Trump called to explain Nato policy

Trump called to explain Nato policy

Nato has pledged to increase its Polish role. Source: Wikimedia


Leaders of Nato members and senior former military commanders have called on president-elect Donald Trump to clarify his position on Nato amid fears that his rhetoric on Russia could undermine security.

The warnings came as the Kremlin confirmed that it had been in touch with Trump’s team during the election campaign, despite repeated denials of interference in the poll.

There were contacts with Trump’s team before the election, said Sergei Ryabkov, Russia’s deputy foreign minister. “I don’t say that all of them, but a whole array of them, supported contacts with Russian representatives,” Ryabkov said, adding that Hillary Clinton’s team had refused invitations to meet.

He said that there was “no euphoria” over Trump’s election and Russia did “not expect anything special from the new US administration”. “We have not seen any reason to depart from our assessment of the campaign that there was a bipartisan consensus in the United States that has an anti-Russian basis,” Ryabkov said.

NATO head Jens Stoltenberg stressed the continued importance of US global leadership after Trump’s election was confirmed. “Our alliance has brought together America’s closest friends in times of peace and of conflict for almost 70 years. A strong Nato is good for the United States and good for Europe,” Stoltenberg said.

Polish President Andrzej Duda urged Trump push ahead with Nato commitments to bolster its eastern defences. “We sincerely hope that your leadership will open new opportunities for our cooperation based on mutual commitment,” Duda explained.

Trump has been praised in the Russian media as a realist who will end perceived US aggression against Russia. There was applause in the Duma, the Russian parliament, when his victory was announced.  Russian politicians talk about Trump dropping sanctions or formally recognising the 2014 annexation of Crimea, which was seized from Ukraine.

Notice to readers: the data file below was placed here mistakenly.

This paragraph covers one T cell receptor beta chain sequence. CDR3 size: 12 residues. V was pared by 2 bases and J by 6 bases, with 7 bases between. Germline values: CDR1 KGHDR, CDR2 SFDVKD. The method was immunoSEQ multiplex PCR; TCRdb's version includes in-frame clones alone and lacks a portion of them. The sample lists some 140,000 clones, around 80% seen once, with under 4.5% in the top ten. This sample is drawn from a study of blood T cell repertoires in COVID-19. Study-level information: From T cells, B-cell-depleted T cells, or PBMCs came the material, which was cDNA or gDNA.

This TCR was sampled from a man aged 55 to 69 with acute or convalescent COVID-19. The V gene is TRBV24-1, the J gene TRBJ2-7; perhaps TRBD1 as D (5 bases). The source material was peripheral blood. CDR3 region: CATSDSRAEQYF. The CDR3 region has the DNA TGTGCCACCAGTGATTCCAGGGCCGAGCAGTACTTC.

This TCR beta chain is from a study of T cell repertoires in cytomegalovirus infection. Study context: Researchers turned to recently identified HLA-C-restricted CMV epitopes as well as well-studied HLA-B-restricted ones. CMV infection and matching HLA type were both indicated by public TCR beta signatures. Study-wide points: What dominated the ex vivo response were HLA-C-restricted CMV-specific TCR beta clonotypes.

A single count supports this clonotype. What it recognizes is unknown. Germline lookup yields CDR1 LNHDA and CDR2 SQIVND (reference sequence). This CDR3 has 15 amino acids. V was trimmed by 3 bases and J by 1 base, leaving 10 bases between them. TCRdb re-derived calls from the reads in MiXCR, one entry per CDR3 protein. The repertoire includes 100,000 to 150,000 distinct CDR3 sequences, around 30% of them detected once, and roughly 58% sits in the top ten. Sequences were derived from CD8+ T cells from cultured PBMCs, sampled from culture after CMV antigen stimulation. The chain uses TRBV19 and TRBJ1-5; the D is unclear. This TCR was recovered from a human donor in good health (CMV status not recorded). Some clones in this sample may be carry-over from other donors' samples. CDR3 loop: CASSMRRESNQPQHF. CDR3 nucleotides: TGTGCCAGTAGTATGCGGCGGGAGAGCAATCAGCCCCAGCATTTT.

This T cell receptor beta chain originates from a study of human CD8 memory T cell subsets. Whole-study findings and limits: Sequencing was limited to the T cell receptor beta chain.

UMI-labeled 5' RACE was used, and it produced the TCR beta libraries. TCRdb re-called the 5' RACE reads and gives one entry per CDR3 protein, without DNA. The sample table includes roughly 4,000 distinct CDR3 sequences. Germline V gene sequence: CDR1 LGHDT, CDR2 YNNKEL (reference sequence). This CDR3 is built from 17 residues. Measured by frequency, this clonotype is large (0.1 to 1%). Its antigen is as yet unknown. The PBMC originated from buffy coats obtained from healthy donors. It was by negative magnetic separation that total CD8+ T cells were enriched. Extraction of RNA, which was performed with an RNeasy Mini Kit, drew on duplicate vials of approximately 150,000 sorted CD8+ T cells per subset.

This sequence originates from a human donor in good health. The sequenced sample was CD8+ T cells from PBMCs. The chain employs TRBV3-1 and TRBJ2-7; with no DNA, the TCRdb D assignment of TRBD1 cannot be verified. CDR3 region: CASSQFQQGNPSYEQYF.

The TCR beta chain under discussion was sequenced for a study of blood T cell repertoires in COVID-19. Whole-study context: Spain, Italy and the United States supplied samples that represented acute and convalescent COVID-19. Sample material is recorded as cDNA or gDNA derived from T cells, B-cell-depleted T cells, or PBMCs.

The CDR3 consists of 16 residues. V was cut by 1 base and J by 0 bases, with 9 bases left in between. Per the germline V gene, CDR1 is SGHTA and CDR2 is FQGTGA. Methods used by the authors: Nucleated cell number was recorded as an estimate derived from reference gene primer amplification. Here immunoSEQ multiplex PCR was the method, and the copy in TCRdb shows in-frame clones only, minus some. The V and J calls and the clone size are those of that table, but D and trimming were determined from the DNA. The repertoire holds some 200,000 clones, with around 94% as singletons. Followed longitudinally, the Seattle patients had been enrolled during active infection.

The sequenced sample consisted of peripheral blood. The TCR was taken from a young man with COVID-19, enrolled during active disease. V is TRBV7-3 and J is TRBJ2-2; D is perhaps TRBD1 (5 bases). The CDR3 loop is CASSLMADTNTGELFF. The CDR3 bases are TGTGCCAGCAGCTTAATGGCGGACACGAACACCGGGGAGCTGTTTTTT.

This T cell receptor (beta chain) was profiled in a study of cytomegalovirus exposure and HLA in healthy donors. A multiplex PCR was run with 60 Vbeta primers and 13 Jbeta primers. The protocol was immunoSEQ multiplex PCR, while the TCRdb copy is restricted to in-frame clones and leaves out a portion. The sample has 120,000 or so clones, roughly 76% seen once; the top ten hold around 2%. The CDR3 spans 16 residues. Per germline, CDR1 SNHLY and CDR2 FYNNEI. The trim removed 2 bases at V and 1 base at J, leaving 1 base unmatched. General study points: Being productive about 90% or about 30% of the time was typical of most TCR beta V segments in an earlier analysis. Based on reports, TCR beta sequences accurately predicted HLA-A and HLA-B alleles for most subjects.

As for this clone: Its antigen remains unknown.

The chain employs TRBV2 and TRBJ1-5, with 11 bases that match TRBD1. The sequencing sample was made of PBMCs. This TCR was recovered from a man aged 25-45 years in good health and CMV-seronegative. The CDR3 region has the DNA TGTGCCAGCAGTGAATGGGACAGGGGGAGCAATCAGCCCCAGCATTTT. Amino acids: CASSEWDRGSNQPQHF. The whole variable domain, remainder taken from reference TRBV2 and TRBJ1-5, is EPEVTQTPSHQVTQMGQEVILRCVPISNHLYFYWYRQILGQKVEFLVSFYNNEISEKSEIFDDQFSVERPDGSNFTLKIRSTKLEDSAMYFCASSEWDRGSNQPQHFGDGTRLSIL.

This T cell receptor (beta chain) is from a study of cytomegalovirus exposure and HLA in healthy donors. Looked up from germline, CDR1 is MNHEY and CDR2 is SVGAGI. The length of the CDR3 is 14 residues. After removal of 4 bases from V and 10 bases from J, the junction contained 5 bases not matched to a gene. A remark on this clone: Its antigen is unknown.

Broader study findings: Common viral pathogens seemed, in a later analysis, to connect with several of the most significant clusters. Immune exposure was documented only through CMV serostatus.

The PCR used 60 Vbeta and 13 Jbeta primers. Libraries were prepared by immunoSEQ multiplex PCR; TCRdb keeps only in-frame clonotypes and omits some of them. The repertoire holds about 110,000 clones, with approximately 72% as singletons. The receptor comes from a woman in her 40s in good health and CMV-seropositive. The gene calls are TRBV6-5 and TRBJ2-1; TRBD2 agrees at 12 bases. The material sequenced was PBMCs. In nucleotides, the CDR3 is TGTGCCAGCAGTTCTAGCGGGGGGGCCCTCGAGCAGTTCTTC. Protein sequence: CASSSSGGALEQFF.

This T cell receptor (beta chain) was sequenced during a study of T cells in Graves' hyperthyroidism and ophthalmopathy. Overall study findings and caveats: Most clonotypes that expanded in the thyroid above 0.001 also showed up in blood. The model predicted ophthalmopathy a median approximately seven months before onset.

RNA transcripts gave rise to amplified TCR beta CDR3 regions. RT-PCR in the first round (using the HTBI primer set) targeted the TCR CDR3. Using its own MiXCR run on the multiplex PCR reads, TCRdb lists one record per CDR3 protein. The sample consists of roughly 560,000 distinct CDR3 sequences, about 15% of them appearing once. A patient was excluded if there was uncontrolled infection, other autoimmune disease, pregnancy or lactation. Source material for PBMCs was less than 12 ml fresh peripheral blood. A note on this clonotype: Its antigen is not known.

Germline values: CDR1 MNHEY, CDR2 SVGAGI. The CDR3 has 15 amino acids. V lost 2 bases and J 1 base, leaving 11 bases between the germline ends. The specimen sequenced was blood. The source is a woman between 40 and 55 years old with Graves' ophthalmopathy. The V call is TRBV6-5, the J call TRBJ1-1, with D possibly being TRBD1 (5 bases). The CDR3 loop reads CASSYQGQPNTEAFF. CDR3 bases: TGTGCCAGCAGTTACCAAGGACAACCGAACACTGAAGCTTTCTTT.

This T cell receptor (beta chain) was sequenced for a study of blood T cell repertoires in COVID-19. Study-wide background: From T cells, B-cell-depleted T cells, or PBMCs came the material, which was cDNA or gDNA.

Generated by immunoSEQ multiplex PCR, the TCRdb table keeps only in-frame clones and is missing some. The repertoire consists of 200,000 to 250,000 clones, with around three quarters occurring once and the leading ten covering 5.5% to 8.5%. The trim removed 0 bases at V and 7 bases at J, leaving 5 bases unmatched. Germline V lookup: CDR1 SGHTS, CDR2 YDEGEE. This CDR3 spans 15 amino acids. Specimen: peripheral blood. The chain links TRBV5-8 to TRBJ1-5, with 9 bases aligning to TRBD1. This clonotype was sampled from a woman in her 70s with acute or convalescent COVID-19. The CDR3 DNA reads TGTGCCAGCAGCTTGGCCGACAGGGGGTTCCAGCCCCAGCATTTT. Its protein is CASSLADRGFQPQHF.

Military analysts fear Trump could allow Russia to repeat Ukraine-style invasions of Baltic Nato members, which have ethnic Russian minorities.

Trump called Nato an “obsolete and extremely expensive” and has suggested he would not honour Article 5 commitments to defend other Nato members unless he was satisfied they had paid their fair share for defence.

“The danger is that if there is any question mark over the implementation of Article 5, that effectively neutralises the Nato doctrine of collective defence. It casts doubt on its credibility. So the deterrent effect is neutralised,” said General Sir Richard Shirreff, an ex-Nato deputy commander in Europe.

Shirreff added that he was “sympathetic” to the argument that other Nato members needed to invest more in defence, explaining that “by failing to step up to the mark, Europe is reinforcing this isolationist tendency in the United States”.

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